12 of 12 people found the following review helpful
A Decent Introduction 25 May 2009
By Fred Davis, Awakening Clarity Now - Published on
Format: Hardcover Verified Purchase
The less you know about the Beats, the more you'll like this graphic history. I say that as someone who read a lot of Beat literature, met a number of the characters in this book, and knows quite a bit about them.

First, let me say that I am something of a Harvey Pekar fan (more was than am, I guess) and have been since the late 80's, when I came into touch with American Splendor, his graphic magazine, or comic book, whichever you choose to call it. What he was doing then was genuine art, real genius, truly pushing out the edges of graphic presentation.

This book is a far cry from art, but overall, with the particular exception of the shameless self-promotion by an otherwise old favorite--City Lights Bookstore--it's a fairly pleasing blend of craft and commerce. My rating would be 3 1/2 stars if Amazon allowed it.

One proofreader's note. If Mr. Pekar is going to take multiple stories and present them as a single bound volume, he might want to figure out a way to not repeat himself. That's sloppy editing which creates trying reading.

If you know the history of the Beats and want a walk down memory lane, this is nice, shady, if unsurprising street on which to do so. If this is all essentially new to you, and you want to find out something about an extremely important literary and cultural tsunami that occurred in mid-twentieth century America, and that is still causing waves, give this book a read. The graphics, while uninspired, make it an easy dose of art history to swallow.
4 of 4 people found the following review helpful
Not a satisfying survey 12 July 2010
By Christopher - Published on
Format: Paperback Verified Purchase
Pekar's text is ok. Nothing stands out in memory, though, after reading. I can't say I'm any more knowledgeable about this generation than I was before reading (which is to say: not knowledgeable at all).

That paired with the completely uninspired drawings makes this a 'not recommended' work. Most frames have no information... just a character standing in the center, sometimes with a vague expression, sometimes with an arm raised, sometimes talking to another character. No background scene worth noticing. Completely dead, in comic terms.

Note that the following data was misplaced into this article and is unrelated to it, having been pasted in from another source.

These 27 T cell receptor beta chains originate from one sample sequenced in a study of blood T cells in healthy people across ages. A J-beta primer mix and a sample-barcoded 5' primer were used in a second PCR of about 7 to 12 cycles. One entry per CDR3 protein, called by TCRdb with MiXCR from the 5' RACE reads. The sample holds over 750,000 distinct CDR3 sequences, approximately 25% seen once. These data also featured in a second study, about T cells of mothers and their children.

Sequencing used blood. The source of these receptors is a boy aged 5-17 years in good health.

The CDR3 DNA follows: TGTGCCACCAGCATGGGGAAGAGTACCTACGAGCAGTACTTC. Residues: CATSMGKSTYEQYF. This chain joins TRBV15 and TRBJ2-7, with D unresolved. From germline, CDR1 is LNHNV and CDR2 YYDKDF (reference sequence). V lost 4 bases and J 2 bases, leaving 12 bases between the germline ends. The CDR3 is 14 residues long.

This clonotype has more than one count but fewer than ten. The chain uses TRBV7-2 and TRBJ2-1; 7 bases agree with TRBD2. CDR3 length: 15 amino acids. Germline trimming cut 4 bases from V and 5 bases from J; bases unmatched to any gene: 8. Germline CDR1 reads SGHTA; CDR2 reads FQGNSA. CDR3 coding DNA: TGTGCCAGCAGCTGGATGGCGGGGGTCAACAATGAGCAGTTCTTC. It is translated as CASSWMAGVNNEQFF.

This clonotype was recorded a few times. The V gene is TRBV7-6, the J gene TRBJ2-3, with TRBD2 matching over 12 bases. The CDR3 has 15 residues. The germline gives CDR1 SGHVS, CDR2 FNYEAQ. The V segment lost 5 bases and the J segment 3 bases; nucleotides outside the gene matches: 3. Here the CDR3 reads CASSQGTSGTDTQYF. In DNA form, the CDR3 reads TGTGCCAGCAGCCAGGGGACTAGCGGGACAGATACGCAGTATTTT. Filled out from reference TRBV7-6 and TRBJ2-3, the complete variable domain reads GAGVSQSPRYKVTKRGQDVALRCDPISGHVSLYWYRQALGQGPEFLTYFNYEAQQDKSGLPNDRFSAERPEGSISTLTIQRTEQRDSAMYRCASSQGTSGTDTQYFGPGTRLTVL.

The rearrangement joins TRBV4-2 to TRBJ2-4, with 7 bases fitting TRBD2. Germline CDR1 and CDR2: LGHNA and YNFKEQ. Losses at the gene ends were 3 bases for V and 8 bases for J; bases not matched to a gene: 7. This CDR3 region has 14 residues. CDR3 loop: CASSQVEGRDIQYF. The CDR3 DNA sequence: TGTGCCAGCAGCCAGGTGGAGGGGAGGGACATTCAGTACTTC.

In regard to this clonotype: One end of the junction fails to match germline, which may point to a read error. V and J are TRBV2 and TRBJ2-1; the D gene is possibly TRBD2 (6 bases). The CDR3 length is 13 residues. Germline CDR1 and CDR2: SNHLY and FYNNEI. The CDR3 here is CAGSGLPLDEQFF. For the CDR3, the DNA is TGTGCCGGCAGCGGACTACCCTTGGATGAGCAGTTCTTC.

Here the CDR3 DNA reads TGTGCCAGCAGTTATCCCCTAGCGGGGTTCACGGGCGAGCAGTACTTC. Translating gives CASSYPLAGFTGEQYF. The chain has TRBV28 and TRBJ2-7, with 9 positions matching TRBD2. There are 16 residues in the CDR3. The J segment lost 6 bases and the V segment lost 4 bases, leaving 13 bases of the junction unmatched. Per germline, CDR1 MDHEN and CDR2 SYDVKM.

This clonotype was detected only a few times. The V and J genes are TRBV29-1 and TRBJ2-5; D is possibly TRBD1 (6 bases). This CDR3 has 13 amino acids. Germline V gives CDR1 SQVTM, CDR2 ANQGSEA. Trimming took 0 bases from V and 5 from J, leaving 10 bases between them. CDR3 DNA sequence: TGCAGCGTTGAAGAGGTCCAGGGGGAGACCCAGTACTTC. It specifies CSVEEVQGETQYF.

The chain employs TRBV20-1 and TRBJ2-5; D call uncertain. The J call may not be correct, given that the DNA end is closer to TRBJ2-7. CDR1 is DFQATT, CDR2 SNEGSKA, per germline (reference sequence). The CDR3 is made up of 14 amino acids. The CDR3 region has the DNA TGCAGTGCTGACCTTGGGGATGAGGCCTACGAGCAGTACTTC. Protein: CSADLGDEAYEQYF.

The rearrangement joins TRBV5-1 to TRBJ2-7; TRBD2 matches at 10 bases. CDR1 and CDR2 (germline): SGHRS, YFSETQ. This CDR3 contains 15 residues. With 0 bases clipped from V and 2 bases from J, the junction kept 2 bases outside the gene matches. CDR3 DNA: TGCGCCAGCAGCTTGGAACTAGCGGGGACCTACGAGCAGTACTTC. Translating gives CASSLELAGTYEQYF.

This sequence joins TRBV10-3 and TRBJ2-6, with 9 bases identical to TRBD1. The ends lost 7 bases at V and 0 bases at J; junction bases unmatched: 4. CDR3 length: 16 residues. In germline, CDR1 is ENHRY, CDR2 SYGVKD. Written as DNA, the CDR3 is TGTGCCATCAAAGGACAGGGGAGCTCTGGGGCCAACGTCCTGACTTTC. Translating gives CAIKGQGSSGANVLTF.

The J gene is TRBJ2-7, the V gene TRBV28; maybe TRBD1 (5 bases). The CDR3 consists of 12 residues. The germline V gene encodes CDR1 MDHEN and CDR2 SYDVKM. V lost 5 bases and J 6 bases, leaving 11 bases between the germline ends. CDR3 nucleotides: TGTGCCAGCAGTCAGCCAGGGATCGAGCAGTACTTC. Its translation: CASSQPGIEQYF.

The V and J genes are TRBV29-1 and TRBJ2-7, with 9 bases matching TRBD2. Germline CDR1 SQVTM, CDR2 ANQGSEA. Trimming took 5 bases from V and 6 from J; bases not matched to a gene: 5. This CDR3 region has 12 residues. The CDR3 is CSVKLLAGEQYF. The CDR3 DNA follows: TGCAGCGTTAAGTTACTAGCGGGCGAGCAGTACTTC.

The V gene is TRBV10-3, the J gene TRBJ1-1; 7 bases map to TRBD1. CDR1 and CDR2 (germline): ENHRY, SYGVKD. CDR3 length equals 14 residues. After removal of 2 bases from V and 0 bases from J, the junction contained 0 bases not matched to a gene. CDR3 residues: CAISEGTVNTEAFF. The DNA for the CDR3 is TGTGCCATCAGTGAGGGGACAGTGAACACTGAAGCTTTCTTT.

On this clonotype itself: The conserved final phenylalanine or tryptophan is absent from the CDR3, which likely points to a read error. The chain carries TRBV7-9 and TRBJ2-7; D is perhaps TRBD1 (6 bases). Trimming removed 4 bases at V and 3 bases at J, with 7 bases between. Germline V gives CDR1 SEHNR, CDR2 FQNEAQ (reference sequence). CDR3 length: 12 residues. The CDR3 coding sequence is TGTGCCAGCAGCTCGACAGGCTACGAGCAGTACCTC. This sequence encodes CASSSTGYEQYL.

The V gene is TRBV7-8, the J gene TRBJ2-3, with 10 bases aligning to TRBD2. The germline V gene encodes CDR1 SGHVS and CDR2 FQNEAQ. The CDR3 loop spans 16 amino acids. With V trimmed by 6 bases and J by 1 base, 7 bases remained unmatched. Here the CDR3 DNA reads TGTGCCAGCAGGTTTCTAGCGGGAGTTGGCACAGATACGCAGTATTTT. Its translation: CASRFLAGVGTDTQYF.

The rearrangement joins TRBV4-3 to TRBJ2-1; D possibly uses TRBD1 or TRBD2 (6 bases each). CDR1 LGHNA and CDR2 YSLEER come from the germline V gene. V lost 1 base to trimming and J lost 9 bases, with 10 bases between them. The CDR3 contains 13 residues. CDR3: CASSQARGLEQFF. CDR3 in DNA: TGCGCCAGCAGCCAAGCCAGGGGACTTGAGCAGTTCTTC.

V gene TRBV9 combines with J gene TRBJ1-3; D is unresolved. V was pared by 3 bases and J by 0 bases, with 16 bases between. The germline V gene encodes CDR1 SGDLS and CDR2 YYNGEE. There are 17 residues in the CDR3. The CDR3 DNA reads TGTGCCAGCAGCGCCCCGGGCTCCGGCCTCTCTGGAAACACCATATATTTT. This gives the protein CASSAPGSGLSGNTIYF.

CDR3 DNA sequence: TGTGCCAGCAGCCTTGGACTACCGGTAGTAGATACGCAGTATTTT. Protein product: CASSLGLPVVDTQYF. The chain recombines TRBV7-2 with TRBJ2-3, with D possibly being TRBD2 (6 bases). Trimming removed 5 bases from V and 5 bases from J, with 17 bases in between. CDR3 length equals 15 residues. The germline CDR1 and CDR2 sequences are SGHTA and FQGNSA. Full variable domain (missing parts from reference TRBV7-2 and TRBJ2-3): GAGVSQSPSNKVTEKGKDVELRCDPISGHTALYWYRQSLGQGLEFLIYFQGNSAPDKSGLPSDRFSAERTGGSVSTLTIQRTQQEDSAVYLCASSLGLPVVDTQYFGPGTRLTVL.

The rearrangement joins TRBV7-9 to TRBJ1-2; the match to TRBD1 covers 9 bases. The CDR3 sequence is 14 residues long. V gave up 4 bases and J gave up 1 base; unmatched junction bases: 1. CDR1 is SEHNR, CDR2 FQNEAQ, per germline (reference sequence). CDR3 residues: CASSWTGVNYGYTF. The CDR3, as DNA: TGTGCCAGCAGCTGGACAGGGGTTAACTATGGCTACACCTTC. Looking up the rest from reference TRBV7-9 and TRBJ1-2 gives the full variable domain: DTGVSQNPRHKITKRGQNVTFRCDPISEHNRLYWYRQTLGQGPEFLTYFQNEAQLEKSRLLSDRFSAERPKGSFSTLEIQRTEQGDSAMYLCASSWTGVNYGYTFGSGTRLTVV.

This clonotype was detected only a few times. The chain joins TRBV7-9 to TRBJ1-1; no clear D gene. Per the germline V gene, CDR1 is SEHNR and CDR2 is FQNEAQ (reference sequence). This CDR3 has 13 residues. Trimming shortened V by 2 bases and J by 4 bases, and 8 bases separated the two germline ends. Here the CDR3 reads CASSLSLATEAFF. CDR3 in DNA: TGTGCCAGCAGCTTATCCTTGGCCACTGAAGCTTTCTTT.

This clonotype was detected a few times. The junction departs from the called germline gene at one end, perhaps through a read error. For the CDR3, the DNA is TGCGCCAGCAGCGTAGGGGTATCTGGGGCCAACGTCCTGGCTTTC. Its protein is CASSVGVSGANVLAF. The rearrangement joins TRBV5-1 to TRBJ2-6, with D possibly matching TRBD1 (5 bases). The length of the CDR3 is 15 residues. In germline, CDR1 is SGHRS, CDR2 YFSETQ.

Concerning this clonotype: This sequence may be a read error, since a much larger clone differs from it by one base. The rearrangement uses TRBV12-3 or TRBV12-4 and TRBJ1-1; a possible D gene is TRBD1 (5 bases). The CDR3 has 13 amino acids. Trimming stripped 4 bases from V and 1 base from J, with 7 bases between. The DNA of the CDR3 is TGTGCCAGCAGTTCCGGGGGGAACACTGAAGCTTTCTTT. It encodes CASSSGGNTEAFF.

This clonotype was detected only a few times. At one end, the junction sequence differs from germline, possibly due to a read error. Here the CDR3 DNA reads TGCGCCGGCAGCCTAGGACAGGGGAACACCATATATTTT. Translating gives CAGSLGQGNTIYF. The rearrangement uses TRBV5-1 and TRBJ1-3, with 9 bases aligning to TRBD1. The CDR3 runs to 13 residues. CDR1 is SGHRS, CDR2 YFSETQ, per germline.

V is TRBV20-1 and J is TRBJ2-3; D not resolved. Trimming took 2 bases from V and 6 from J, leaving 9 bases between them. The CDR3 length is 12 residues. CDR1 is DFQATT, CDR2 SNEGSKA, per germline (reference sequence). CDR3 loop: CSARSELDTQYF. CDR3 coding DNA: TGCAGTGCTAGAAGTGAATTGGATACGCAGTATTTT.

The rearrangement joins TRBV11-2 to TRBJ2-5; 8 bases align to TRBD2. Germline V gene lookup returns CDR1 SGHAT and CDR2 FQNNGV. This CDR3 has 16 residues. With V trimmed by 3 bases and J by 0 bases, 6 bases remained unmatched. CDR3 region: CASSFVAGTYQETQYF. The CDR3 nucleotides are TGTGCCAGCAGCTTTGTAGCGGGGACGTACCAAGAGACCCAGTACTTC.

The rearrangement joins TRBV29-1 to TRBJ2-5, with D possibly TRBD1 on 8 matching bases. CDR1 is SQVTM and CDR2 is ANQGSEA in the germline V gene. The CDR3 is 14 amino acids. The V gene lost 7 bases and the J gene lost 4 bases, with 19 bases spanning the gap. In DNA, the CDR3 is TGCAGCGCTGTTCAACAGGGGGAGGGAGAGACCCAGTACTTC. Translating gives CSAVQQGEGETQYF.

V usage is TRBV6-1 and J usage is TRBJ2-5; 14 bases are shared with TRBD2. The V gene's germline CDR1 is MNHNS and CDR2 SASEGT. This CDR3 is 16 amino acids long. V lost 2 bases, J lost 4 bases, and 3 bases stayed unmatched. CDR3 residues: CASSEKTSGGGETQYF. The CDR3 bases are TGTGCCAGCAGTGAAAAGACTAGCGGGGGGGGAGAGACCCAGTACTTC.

I appreciate the effort though. Hopefully a future artist and editor will give this the revamp it deserves.
3 of 3 people found the following review helpful
Definitely a must read. 19 May 2010
By Mad Dog - Published on
Format: Paperback
Nicely written and illustrated, The Beats gives an abreviated history of The Beat Generation, starting with Cassidy, Kerouac, Burroughs, and Ginsberg, then quickly branching out from there.

It is Pekar's history and makes a nice primer for those interested in exploring the Beat Generation further. But as a work of comic litterature it is nothing special. It is for the most part a simple history.

What makes it worth the price of admission is the piece by Joyce Brabner (Pekar's wife) called "Beatnik Chicks". The other stories are essentially illustrated history (and certainly never rise above that). Brabner, on the other hand, writes an bitter, ironic commentary on role the women who were left behind played. You think Kerouac was a hero? Babner paints him as a deadbeat father, and she's probably right. Ditto for most of the other major male figures.

Normally, *being a male*, I might be inclined to attribute at least some of Brabner's rage to reverse sexism, historical revisionism, and contextural distortion; but while they might have revolutionised litterature, Babner doesn't excuse them from being a bunch of mysogynist bastards. Her story is honest and passionate and angry and tragic -- ironically the very things the Beats espoused in their work, and all elements sadly missing from the rest of the book.

It's a good book, but more work of Brabner's caliber would have made it a great book.
8 of 10 people found the following review helpful
A Real, like, Jumble, Maaaannnnnnnnnn 9 Aug. 2010
By The Passionate Ornithologist - Published on
Format: Paperback comics, but often the info given is wrong. Pekar needed a copy editor and fact checker badly. C'mon ALAN Ginsberg!? ALAN? Everyone knows it's ALLEN. The chronologies/time lines are all mixed up on many of the Beats featured. A real disappointment for a terrible perfectionist/sometime Beat aficionado like myself. C'mon Whalen wasn't in Japan until the 90s, he lived around the corner from me in S.F. The Burroughs caricature is ridiculous making him look like some hobo (the guy wore freakin suits, not t-shirts w/ holes, and he didn't hold anyone up w/ a gun--read the books and bios and interviews). Anyway...wish I felt I was being nitpicky but I'm not. I was particularly interested in the "Lamantia" section (why not "Philip Lamantia"?). Books on the shelf feature Ur-Vox and Nancy his wife wrote it, so you know it's factual. The other sections are terribly brief (Snyder's ends in 1974). Guess it can't be comprehensive, the book would be 10 times bigger (w/ ten times more factual mistakes).

I get the feeling the artists were not chosen for their personal knowledge of the Beat Generation, or its members.